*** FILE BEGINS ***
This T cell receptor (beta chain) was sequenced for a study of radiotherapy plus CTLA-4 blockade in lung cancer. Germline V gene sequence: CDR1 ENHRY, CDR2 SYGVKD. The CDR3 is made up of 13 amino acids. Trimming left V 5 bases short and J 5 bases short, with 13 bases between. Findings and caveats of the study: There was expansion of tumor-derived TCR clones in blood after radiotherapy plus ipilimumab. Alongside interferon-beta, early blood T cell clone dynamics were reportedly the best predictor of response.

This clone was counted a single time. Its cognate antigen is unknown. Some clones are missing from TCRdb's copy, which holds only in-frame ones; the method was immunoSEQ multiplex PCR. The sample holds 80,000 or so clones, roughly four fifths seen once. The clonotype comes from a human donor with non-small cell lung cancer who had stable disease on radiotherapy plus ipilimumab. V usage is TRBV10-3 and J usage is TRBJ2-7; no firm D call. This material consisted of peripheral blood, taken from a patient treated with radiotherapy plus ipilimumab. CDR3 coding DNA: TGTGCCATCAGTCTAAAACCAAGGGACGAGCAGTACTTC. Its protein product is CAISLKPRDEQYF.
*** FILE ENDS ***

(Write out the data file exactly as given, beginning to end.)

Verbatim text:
This T cell receptor (beta chain) was sequenced for a study of radiotherapy plus CTLA-4 blockade in lung cancer. Germline V gene sequence: CDR1 ENHRY, CDR2 SYGVKD. The CDR3 is made up of 13 amino acids. Trimming left V 5 bases short and J 5 bases short, with 13 bases between. Findings and caveats of the study: There was expansion of tumor-derived TCR clones in blood after radiotherapy plus ipilimumab. Alongside interferon-beta, early blood T cell clone dynamics were reportedly the best predictor of response.

This clone was counted a single time. Its cognate antigen is unknown. Some clones are missing from TCRdb's copy, which holds only in-frame ones; the method was immunoSEQ multiplex PCR. The sample holds 80,000 or so clones, roughly four fifths seen once. The clonotype comes from a human donor with non-small cell lung cancer who had stable disease on radiotherapy plus ipilimumab. V usage is TRBV10-3 and J usage is TRBJ2-7; no firm D call. This material consisted of peripheral blood, taken from a patient treated with radiotherapy plus ipilimumab. CDR3 coding DNA: TGTGCCATCAGTCTAAAACCAAGGGACGAGCAGTACTTC. Its protein product is CAISLKPRDEQYF.